To facilitate certain arranging needs two features have been added to affect the contents of the project. Firstly is the Global Transpose which allows you to raise or lower the whole tone or key of the project in steps. Both audio and MIDI is affected here and provision has been made to help keep audio within a certain allowable range as to not introduce artifacts that would be unmusical. The previously named Play Order Track is now known as the ‘Advanced Arranger’. Beyond sounding a little more special a few helpful features have been added to the old spec. With this new incarnation parts can be triggered live which helps flesh out ideas for arranging more intuitively than just laying them out manually as was the case with the previous version.
A few playback modes have been added as well.
“Normal” simply plays for a certain amount of pre determined repeats, “Repeat Forever” does as the name implies and the loop will repeat indefinitely until the enter key is pressed. Finally “Pause After Repeats” will see the part stopping after the predetermined amount of repeats until a press of the enter key starts the chain back up at the next point. Once you are happy with the results achieved within the Advanced Arranger process a “Flatten” command is also included which will take the created chains and turn them into actual arranged parts. These new enhancements take the initial idea of arranging a track via preset sections of your session further and I hope that Steinberg continue to develop it into something as fluid as Ableton’s scene to arrange method.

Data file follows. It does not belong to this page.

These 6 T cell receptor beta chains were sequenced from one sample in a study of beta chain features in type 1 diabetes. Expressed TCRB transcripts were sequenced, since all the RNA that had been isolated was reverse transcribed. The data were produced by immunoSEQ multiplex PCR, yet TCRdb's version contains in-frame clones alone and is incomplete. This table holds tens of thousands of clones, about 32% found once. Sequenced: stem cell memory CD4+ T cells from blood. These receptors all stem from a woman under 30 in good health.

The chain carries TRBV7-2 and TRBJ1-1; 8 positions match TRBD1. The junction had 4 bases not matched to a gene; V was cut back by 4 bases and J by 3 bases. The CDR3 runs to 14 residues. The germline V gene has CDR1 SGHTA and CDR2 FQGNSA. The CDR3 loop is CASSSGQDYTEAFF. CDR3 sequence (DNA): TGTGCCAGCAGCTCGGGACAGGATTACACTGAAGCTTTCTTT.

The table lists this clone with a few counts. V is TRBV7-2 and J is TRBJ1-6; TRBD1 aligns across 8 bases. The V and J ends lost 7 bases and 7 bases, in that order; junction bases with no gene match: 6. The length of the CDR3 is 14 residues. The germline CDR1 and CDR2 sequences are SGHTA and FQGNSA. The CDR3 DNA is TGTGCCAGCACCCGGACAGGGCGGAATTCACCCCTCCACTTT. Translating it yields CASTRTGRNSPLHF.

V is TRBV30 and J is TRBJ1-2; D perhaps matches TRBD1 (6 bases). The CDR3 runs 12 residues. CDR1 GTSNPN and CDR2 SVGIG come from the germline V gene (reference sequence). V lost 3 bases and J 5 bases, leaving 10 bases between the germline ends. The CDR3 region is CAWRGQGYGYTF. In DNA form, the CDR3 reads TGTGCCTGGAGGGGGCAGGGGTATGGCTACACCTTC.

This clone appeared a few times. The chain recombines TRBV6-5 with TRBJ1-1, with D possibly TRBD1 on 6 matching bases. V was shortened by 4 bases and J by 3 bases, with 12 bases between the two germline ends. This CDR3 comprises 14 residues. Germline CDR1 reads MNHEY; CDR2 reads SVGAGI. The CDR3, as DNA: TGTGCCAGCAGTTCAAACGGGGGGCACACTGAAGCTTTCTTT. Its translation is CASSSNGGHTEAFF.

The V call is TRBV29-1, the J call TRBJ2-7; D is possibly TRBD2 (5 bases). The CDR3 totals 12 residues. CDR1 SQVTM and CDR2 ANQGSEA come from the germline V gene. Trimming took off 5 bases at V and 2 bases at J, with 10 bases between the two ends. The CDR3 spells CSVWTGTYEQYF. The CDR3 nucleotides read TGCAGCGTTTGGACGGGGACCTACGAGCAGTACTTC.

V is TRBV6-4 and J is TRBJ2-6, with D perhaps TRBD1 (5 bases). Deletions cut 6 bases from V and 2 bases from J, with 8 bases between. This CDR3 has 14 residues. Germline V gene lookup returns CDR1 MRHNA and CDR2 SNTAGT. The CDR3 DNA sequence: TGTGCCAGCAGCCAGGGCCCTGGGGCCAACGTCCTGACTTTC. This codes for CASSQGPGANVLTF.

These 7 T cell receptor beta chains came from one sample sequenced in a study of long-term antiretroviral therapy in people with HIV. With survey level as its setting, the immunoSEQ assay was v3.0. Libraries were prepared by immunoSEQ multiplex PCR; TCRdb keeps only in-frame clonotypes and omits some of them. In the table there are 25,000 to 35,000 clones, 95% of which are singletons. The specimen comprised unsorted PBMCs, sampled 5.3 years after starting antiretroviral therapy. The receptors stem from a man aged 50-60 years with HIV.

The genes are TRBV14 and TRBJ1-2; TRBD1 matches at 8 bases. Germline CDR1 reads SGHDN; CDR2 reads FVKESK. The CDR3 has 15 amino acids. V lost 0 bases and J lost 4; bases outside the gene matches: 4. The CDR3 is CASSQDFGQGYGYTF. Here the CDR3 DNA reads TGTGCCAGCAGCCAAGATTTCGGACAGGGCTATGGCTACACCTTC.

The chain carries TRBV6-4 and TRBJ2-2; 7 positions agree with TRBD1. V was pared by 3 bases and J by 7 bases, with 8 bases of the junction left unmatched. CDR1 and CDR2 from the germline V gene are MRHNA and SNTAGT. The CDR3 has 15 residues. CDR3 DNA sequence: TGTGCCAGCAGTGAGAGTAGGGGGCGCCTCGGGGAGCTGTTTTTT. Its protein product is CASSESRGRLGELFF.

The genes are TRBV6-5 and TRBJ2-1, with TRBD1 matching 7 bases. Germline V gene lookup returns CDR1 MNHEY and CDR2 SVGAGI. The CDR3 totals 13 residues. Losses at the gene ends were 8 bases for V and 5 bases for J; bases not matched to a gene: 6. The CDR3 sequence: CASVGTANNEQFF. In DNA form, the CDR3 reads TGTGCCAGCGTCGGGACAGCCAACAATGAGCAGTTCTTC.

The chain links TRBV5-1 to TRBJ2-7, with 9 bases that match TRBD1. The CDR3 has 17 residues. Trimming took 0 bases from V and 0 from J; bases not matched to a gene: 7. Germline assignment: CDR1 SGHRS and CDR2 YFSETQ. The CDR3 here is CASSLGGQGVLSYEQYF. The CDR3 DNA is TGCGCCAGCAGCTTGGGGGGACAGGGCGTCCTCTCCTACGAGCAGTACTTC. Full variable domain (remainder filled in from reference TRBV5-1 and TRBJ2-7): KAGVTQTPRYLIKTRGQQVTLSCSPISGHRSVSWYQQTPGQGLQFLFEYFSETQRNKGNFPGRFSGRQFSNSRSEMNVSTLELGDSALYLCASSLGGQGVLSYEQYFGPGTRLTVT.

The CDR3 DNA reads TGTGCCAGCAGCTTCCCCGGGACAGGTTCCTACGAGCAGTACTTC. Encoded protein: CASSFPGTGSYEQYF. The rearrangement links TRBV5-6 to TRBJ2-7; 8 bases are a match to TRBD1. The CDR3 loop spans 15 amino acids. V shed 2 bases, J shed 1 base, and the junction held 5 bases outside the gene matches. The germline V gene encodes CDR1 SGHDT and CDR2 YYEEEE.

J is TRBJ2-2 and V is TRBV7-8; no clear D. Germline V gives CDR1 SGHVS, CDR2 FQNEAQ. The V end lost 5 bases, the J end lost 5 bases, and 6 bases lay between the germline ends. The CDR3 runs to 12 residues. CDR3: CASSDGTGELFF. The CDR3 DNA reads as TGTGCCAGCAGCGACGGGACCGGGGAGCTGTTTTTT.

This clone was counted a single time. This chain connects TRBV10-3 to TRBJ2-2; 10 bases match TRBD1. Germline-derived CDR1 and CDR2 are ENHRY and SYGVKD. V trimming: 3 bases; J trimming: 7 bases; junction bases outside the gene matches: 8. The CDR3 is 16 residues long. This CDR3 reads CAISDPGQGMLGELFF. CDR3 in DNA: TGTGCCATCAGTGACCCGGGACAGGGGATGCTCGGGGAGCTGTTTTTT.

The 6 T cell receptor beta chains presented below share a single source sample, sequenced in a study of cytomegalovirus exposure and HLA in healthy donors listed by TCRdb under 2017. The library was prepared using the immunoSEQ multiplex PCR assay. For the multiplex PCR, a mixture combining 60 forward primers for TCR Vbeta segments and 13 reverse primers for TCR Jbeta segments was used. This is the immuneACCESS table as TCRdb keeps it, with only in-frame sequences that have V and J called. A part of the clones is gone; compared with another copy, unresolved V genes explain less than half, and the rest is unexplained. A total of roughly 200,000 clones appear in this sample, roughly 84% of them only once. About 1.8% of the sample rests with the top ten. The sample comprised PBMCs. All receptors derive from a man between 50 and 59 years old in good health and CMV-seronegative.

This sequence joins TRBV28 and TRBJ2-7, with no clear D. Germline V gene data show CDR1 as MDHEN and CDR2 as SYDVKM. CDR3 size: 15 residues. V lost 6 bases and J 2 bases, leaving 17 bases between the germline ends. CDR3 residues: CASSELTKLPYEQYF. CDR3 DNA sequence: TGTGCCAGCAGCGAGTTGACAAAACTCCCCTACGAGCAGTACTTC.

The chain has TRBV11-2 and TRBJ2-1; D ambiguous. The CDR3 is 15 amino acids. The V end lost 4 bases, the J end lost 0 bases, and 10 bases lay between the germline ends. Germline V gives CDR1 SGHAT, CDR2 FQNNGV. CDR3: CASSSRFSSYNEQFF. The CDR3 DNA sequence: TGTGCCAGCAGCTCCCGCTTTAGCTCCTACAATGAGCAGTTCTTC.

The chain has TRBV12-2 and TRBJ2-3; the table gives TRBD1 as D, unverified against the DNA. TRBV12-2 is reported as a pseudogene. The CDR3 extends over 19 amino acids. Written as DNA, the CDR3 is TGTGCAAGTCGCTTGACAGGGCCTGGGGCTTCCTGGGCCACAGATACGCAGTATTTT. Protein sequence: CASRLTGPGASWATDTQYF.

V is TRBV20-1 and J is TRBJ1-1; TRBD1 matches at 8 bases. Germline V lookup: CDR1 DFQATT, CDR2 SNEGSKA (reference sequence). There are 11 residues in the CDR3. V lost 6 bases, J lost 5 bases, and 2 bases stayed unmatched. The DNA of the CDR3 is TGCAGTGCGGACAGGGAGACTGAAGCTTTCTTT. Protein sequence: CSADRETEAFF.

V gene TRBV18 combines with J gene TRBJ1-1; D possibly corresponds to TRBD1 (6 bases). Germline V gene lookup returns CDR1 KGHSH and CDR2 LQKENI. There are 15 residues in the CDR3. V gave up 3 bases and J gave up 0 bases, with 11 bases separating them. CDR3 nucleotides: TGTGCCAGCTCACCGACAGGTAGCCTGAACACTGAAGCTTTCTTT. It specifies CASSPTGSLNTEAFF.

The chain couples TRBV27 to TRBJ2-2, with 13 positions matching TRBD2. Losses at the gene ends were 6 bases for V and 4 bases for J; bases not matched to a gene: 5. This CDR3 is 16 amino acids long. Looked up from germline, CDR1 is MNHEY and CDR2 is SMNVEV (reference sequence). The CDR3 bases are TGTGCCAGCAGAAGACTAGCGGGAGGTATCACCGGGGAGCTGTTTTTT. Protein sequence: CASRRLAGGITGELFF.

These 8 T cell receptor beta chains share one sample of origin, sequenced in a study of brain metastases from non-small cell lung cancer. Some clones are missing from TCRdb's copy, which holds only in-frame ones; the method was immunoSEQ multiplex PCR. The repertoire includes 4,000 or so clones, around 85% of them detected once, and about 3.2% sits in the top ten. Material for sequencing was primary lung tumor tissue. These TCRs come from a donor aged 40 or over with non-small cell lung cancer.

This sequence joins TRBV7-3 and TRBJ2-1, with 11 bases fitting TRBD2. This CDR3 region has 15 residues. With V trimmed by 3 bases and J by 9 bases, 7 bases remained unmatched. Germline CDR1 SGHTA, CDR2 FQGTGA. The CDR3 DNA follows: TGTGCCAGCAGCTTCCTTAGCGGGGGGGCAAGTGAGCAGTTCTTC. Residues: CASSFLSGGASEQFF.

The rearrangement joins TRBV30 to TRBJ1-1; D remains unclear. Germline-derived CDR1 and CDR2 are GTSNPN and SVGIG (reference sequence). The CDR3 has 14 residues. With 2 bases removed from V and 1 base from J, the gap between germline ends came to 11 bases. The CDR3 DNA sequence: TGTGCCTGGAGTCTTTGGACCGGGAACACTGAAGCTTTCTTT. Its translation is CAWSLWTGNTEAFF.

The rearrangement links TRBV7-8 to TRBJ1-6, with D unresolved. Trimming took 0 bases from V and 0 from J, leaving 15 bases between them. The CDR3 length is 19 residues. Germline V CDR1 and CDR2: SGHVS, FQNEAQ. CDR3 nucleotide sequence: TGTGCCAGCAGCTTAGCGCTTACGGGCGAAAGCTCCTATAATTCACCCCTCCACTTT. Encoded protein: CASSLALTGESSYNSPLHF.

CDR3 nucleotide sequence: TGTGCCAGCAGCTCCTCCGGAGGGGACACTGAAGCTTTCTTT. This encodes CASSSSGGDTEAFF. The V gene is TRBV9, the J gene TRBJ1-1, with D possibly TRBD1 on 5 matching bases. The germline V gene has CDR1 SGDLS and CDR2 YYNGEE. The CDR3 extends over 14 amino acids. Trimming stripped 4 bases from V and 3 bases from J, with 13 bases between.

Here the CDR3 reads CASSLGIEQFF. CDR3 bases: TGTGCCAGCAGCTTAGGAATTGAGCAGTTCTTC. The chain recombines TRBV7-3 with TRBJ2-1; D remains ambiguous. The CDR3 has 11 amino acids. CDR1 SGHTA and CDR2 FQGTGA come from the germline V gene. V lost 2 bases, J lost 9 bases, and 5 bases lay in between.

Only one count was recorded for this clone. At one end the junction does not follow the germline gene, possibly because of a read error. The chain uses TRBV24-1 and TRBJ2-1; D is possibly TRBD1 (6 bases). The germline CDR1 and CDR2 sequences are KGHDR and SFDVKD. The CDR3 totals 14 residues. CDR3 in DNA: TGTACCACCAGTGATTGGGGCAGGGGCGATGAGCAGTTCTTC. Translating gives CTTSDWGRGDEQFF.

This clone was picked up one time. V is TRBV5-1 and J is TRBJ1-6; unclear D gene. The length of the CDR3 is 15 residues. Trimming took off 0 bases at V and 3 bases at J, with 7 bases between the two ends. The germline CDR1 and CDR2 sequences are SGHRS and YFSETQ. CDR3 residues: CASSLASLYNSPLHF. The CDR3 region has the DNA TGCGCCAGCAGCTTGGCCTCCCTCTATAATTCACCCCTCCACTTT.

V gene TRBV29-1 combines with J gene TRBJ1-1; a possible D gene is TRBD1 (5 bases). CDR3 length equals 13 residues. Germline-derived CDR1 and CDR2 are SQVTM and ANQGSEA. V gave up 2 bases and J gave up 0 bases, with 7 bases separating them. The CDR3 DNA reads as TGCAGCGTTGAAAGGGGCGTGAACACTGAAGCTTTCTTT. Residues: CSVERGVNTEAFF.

Last stop in this review is the new Logical Editor functions. Previously limited to just MIDI parts, now pieces of the project itself can be processed through the same IF/THEN statements that the MIDI Logical Editor uses. For instance all parts with the name “Drum” could be muted, or all tracks that are ‘audio’ might be chosen to be deleted. Creating your own presets will take a little time to get used to, especially if you haven’t used the Logical Editor much before. But some handy time saving functions can be performed here and there are presets to get you started. Lastly the ability to load multiple projects is now enhanced with the “Activate Project” dialog. Upon loading a second or more projects you are asked if you would wish to activate this project or keep the current one active. In this way you can still open a project for copying parts over without having to wait for all of the plugins to load which would be an unnecessary wait.
After having skipped Cubase 4 update myself, due to the older SX3 still doing the job, 4.1 has brought in enough new features to finally pull me away from that workhorse and step up into what is a very capable and flexible work environment. I would have to say that all of the major things I had wished SX3 to have are now present in 4.1 and I am very curious to see what Steinberg has up their sleeve for the next major update. At this time I cannot think of anything that important I would like to see added to the current version of their Cubase sequencer. The inclusion of side-chaining, free routing, and recording has made a big difference in my day to day audio mixing operations. The rest of the new features all help to really round out this package into something that makes getting the job done during a typical session a real breeze.